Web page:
THOSE WHO contend that history has a twisted sense of humour found their perfect example this week in the spectacle of William Hubbs Rehnquist being sworn in to preside as an "impartial" judge over the impeachment trial of President Clinton.
The least of it is that Rehnquist, a highly ideological conservative, was sworn to judicial impartiality by the presiding officer and oldest member of the Senate, Strom Thurmond of South Carolina, a man so far to the Right that 51 years ago he ran for President as a "Dixiecrat" in protest against the very modest moves the Democratic party (to which Thurmond then belonged) had made in the direction of conceding civil rights to black Americans.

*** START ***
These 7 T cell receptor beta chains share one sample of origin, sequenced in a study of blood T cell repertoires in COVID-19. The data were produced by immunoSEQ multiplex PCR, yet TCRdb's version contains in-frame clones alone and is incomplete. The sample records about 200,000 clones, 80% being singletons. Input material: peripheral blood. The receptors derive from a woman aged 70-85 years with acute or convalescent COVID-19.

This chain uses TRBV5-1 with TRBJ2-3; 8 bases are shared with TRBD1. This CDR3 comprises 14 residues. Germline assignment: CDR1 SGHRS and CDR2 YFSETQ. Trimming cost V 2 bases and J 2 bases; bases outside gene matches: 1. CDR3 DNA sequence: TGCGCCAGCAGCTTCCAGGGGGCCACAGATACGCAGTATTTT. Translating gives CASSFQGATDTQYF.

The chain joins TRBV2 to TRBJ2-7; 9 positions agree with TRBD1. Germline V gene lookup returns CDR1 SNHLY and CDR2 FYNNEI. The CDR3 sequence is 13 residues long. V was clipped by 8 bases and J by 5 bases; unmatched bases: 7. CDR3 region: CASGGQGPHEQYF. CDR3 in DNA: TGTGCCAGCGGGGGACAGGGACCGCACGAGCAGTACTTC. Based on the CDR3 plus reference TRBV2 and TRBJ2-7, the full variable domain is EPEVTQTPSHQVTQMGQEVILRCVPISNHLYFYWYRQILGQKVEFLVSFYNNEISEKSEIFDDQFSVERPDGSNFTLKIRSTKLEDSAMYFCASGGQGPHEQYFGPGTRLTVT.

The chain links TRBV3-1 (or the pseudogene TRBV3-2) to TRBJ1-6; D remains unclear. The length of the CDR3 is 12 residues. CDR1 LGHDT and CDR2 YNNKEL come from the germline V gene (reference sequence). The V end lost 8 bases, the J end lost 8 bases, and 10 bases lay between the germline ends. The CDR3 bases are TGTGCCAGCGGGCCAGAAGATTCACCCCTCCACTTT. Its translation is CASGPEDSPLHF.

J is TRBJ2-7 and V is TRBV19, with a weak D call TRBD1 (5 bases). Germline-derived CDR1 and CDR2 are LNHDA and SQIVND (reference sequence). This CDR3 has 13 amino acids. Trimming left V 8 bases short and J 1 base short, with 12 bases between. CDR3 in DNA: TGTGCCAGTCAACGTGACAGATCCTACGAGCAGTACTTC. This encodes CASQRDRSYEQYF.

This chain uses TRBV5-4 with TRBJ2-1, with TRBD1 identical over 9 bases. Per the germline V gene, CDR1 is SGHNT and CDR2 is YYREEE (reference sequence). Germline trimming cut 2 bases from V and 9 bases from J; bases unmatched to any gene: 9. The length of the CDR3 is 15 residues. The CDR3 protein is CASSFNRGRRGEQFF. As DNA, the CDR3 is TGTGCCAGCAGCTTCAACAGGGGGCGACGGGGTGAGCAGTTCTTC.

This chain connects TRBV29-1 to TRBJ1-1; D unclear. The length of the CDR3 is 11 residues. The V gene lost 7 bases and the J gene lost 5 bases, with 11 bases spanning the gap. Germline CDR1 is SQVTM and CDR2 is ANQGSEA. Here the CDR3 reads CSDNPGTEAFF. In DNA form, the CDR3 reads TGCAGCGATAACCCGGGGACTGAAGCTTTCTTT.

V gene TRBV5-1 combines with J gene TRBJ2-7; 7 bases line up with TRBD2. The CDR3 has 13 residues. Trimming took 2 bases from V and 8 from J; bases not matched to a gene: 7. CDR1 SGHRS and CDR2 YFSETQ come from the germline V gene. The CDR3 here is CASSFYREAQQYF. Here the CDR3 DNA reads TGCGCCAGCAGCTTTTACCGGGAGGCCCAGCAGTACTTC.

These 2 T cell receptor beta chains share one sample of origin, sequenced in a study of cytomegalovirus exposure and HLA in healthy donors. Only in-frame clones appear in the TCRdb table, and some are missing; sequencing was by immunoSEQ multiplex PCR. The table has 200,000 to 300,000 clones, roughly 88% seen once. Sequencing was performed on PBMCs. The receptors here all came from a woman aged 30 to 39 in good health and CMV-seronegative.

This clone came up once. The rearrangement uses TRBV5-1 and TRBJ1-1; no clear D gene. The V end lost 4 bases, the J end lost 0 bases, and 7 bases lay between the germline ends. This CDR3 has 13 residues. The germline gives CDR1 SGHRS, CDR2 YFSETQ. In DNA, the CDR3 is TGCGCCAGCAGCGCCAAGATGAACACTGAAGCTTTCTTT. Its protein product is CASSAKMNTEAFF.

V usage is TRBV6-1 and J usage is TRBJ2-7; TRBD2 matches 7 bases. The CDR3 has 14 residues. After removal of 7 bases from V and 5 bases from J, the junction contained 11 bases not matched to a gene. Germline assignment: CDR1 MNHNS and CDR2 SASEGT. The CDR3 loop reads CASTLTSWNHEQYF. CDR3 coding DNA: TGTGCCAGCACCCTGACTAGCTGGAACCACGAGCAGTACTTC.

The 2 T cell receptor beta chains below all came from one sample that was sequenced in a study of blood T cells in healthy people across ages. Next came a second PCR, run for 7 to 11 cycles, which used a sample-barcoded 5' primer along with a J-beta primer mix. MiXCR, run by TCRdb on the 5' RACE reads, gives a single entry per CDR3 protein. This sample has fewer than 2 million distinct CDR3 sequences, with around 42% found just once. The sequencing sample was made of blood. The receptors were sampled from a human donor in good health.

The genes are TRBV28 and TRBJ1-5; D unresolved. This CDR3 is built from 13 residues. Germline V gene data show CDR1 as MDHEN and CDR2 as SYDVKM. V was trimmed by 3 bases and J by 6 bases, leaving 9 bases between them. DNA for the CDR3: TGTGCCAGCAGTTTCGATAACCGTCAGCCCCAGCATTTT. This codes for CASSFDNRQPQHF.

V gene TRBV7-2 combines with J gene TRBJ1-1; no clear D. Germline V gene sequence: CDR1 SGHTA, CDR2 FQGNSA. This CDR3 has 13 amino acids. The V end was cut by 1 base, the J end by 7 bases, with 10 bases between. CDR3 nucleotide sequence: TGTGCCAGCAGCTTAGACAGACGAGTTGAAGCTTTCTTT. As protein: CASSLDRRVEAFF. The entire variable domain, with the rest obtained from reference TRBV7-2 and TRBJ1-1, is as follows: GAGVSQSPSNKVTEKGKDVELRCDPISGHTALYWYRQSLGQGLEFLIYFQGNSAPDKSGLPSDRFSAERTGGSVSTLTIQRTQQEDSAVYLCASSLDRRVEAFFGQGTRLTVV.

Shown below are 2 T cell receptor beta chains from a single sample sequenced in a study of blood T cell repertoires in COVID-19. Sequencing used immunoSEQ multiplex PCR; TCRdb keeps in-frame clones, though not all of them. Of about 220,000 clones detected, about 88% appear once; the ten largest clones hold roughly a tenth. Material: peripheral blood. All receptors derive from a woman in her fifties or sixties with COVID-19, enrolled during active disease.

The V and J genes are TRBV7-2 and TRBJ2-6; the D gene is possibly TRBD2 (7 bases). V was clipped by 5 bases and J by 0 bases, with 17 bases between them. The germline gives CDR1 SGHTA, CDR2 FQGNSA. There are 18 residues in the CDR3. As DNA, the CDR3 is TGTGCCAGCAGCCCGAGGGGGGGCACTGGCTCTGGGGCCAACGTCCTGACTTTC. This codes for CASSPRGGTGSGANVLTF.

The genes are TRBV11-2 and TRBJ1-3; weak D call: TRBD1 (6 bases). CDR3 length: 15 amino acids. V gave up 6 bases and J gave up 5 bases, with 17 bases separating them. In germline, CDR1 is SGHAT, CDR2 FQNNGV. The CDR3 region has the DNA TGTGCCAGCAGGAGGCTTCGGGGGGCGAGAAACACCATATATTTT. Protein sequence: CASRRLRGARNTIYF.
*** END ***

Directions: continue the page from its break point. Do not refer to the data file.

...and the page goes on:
Another irony lies in the fact that Rehnquist, as an amateur historian, published a book in 1992, Grand Inquests, about the two previous most important impeachment trials in American history: those of Chief Justice Samuel Chase in 1813, and of President Andrew Johnson in 1868. The book is being republished, and has already reached the bestseller lists, but Rehnquist has decided not to update it for fear of giving away his opinion on matters that could come up in the Clinton trial. That has not stopped Washington journalists rushing to see if they can glean any hints from it about how Rehnquist will conduct the trial. The failure of bipartisan attempts to cut the trial process short means that Rehnquist is now bound to have considerable influence over the proceedings. For the senators, not normally short of a word or several hundred on most subjects, will be largely silenced in the impeachment trial. They will be taking part as jurors, and however much they may take part in offstage manoeuvring, in the trial itself they will be limited to submitting questions in writing through the Chief Justice. The constitution prescribes that the President can only be found guilty on an impeachment by a two-thirds majority, that is, by 67 senators, which is 12 more than the present Republican majority of 55. Twenty-six rules have been handed down to guide the senators. But once the trial starts, they will be entering largely uncharted waters, so the Chief Justice's role will certainly be influential and could be decisive. That is why the irony is so profound. For President Clinton is a relatively centrist Democrat, far from an extreme liberal by objective measures. But to the conservative Republicans who impeached him in the House of Representatives, and even more to the "movement conservatives", the Religious Right, the financial backers and ideological journalists who egg them on, Clinton is objectionable as a liberal. Privately, Chief Justice Rehnquist certainly shares their opinion. He is an unashamed ideological conservative. He was sent to the Supreme Court 27 years ago as such by President Nixon, as part of a calculated plan on Nixon's part to end liberal domination of the Court. His voting and his opinions as first a justice, then chief justice, have been reliably conservative. Indeed, while his impartiality should not be impugned, on a number of occasions he has even intervened judicially in the preliminaries of the President's investigation in ways that helped to bring Clinton before the bar of impeachment. By the end of the 1960s, the Republicans, and conservatives generally, were furious at what they saw as the activist liberal judgements of the "Warren Court" - the Supreme Court under Chief Justice Earl Warren. Those decisions included the famous declaration, in the Brown case in 1954, that racially segregated education was unconstitutional. But there were other decisions - banning prayer in schools, protecting the rights of criminal suspects against the police, endorsing affirmative action and mandating school busing in the interests of racial equality - that outraged conservatives scarcely less than Brown. President Nixon set out to destroy the liberal majority on the Supreme Court. …